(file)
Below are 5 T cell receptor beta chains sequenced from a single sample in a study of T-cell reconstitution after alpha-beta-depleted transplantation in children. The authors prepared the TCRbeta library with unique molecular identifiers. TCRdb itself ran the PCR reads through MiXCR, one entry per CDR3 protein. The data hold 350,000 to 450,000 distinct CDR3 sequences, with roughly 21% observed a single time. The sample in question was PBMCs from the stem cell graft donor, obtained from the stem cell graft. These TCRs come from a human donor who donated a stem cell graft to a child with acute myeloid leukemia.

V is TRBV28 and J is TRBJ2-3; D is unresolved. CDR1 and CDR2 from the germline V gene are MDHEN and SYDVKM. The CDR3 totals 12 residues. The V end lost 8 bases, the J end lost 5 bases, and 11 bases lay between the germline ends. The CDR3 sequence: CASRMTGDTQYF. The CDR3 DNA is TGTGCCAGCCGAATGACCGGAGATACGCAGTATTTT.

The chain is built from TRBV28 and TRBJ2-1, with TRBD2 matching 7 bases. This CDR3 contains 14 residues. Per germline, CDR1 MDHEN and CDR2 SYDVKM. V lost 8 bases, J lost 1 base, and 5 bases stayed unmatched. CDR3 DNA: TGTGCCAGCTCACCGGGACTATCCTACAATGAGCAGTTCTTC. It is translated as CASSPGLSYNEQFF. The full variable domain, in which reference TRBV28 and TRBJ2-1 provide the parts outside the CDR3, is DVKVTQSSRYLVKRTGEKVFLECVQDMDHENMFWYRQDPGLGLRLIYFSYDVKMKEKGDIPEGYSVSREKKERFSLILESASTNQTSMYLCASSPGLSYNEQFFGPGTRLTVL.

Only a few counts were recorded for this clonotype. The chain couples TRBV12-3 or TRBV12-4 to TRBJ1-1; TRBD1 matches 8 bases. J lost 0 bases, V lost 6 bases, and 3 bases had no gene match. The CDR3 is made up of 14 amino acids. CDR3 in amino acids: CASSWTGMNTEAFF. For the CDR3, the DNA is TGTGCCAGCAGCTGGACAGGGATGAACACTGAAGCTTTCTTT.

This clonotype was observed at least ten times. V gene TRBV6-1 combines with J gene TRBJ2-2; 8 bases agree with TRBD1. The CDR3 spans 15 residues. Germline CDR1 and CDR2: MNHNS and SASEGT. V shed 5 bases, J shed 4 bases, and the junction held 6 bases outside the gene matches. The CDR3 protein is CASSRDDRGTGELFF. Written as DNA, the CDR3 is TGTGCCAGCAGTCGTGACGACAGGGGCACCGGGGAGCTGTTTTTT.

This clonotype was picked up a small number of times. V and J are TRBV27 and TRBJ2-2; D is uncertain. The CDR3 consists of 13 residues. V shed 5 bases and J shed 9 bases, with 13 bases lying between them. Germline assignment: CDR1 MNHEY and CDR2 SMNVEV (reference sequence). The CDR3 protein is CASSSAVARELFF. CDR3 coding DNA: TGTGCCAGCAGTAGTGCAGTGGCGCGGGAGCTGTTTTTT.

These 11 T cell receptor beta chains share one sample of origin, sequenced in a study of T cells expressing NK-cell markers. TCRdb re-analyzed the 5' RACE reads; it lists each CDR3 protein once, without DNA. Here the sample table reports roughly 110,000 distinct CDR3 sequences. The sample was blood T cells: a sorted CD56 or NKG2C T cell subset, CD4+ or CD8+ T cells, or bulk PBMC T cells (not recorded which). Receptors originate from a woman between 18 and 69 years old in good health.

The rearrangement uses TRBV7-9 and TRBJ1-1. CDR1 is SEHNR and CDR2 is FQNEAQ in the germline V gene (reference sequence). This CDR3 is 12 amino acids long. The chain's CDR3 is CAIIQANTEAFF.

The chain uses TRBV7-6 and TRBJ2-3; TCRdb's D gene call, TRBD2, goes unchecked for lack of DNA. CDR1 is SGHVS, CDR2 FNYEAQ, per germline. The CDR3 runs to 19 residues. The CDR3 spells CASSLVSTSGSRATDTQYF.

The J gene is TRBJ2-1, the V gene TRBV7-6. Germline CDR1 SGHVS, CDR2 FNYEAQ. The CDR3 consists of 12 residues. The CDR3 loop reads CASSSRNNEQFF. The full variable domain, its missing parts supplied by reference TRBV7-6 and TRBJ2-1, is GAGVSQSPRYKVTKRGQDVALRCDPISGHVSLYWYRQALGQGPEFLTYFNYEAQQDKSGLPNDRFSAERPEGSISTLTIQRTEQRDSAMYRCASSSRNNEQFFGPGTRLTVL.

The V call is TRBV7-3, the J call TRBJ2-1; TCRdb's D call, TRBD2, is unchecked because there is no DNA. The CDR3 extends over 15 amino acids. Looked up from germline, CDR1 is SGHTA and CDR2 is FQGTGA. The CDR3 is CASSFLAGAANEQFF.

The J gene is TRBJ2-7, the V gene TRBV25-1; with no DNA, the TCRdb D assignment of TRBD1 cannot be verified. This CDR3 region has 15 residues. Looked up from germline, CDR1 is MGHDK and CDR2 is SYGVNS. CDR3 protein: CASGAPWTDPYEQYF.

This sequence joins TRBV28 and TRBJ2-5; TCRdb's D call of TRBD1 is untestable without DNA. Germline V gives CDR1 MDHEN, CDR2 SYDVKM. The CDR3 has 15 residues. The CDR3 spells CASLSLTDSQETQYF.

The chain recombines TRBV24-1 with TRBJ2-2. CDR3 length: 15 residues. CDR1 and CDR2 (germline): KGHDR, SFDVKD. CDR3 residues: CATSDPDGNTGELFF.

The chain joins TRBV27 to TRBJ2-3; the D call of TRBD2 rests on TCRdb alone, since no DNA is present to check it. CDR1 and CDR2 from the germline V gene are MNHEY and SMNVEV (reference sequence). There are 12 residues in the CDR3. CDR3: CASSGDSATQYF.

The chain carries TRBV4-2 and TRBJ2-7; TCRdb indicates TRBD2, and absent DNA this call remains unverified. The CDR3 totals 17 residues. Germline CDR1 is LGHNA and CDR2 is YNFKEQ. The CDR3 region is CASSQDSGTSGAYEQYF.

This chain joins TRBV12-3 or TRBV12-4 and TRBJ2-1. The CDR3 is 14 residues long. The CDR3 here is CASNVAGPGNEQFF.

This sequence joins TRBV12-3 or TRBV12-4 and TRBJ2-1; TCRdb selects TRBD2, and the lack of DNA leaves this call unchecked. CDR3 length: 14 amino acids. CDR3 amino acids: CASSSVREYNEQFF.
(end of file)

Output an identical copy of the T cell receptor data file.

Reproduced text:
Below are 5 T cell receptor beta chains sequenced from a single sample in a study of T-cell reconstitution after alpha-beta-depleted transplantation in children. The authors prepared the TCRbeta library with unique molecular identifiers. TCRdb itself ran the PCR reads through MiXCR, one entry per CDR3 protein. The data hold 350,000 to 450,000 distinct CDR3 sequences, with roughly 21% observed a single time. The sample in question was PBMCs from the stem cell graft donor, obtained from the stem cell graft. These TCRs come from a human donor who donated a stem cell graft to a child with acute myeloid leukemia.

V is TRBV28 and J is TRBJ2-3; D is unresolved. CDR1 and CDR2 from the germline V gene are MDHEN and SYDVKM. The CDR3 totals 12 residues. The V end lost 8 bases, the J end lost 5 bases, and 11 bases lay between the germline ends. The CDR3 sequence: CASRMTGDTQYF. The CDR3 DNA is TGTGCCAGCCGAATGACCGGAGATACGCAGTATTTT.

The chain is built from TRBV28 and TRBJ2-1, with TRBD2 matching 7 bases. This CDR3 contains 14 residues. Per germline, CDR1 MDHEN and CDR2 SYDVKM. V lost 8 bases, J lost 1 base, and 5 bases stayed unmatched. CDR3 DNA: TGTGCCAGCTCACCGGGACTATCCTACAATGAGCAGTTCTTC. It is translated as CASSPGLSYNEQFF. The full variable domain, in which reference TRBV28 and TRBJ2-1 provide the parts outside the CDR3, is DVKVTQSSRYLVKRTGEKVFLECVQDMDHENMFWYRQDPGLGLRLIYFSYDVKMKEKGDIPEGYSVSREKKERFSLILESASTNQTSMYLCASSPGLSYNEQFFGPGTRLTVL.

Only a few counts were recorded for this clonotype. The chain couples TRBV12-3 or TRBV12-4 to TRBJ1-1; TRBD1 matches 8 bases. J lost 0 bases, V lost 6 bases, and 3 bases had no gene match. The CDR3 is made up of 14 amino acids. CDR3 in amino acids: CASSWTGMNTEAFF. For the CDR3, the DNA is TGTGCCAGCAGCTGGACAGGGATGAACACTGAAGCTTTCTTT.

This clonotype was observed at least ten times. V gene TRBV6-1 combines with J gene TRBJ2-2; 8 bases agree with TRBD1. The CDR3 spans 15 residues. Germline CDR1 and CDR2: MNHNS and SASEGT. V shed 5 bases, J shed 4 bases, and the junction held 6 bases outside the gene matches. The CDR3 protein is CASSRDDRGTGELFF. Written as DNA, the CDR3 is TGTGCCAGCAGTCGTGACGACAGGGGCACCGGGGAGCTGTTTTTT.

This clonotype was picked up a small number of times. V and J are TRBV27 and TRBJ2-2; D is uncertain. The CDR3 consists of 13 residues. V shed 5 bases and J shed 9 bases, with 13 bases lying between them. Germline assignment: CDR1 MNHEY and CDR2 SMNVEV (reference sequence). The CDR3 protein is CASSSAVARELFF. CDR3 coding DNA: TGTGCCAGCAGTAGTGCAGTGGCGCGGGAGCTGTTTTTT.

These 11 T cell receptor beta chains share one sample of origin, sequenced in a study of T cells expressing NK-cell markers. TCRdb re-analyzed the 5' RACE reads; it lists each CDR3 protein once, without DNA. Here the sample table reports roughly 110,000 distinct CDR3 sequences. The sample was blood T cells: a sorted CD56 or NKG2C T cell subset, CD4+ or CD8+ T cells, or bulk PBMC T cells (not recorded which). Receptors originate from a woman between 18 and 69 years old in good health.

The rearrangement uses TRBV7-9 and TRBJ1-1. CDR1 is SEHNR and CDR2 is FQNEAQ in the germline V gene (reference sequence). This CDR3 is 12 amino acids long. The chain's CDR3 is CAIIQANTEAFF.

The chain uses TRBV7-6 and TRBJ2-3; TCRdb's D gene call, TRBD2, goes unchecked for lack of DNA. CDR1 is SGHVS, CDR2 FNYEAQ, per germline. The CDR3 runs to 19 residues. The CDR3 spells CASSLVSTSGSRATDTQYF.

The J gene is TRBJ2-1, the V gene TRBV7-6. Germline CDR1 SGHVS, CDR2 FNYEAQ. The CDR3 consists of 12 residues. The CDR3 loop reads CASSSRNNEQFF. The full variable domain, its missing parts supplied by reference TRBV7-6 and TRBJ2-1, is GAGVSQSPRYKVTKRGQDVALRCDPISGHVSLYWYRQALGQGPEFLTYFNYEAQQDKSGLPNDRFSAERPEGSISTLTIQRTEQRDSAMYRCASSSRNNEQFFGPGTRLTVL.

The V call is TRBV7-3, the J call TRBJ2-1; TCRdb's D call, TRBD2, is unchecked because there is no DNA. The CDR3 extends over 15 amino acids. Looked up from germline, CDR1 is SGHTA and CDR2 is FQGTGA. The CDR3 is CASSFLAGAANEQFF.

The J gene is TRBJ2-7, the V gene TRBV25-1; with no DNA, the TCRdb D assignment of TRBD1 cannot be verified. This CDR3 region has 15 residues. Looked up from germline, CDR1 is MGHDK and CDR2 is SYGVNS. CDR3 protein: CASGAPWTDPYEQYF.

This sequence joins TRBV28 and TRBJ2-5; TCRdb's D call of TRBD1 is untestable without DNA. Germline V gives CDR1 MDHEN, CDR2 SYDVKM. The CDR3 has 15 residues. The CDR3 spells CASLSLTDSQETQYF.

The chain recombines TRBV24-1 with TRBJ2-2. CDR3 length: 15 residues. CDR1 and CDR2 (germline): KGHDR, SFDVKD. CDR3 residues: CATSDPDGNTGELFF.

The chain joins TRBV27 to TRBJ2-3; the D call of TRBD2 rests on TCRdb alone, since no DNA is present to check it. CDR1 and CDR2 from the germline V gene are MNHEY and SMNVEV (reference sequence). There are 12 residues in the CDR3. CDR3: CASSGDSATQYF.

The chain carries TRBV4-2 and TRBJ2-7; TCRdb indicates TRBD2, and absent DNA this call remains unverified. The CDR3 totals 17 residues. Germline CDR1 is LGHNA and CDR2 is YNFKEQ. The CDR3 region is CASSQDSGTSGAYEQYF.

This chain joins TRBV12-3 or TRBV12-4 and TRBJ2-1. The CDR3 is 14 residues long. The CDR3 here is CASNVAGPGNEQFF.

This sequence joins TRBV12-3 or TRBV12-4 and TRBJ2-1; TCRdb selects TRBD2, and the lack of DNA leaves this call unchecked. CDR3 length: 14 amino acids. CDR3 amino acids: CASSSVREYNEQFF.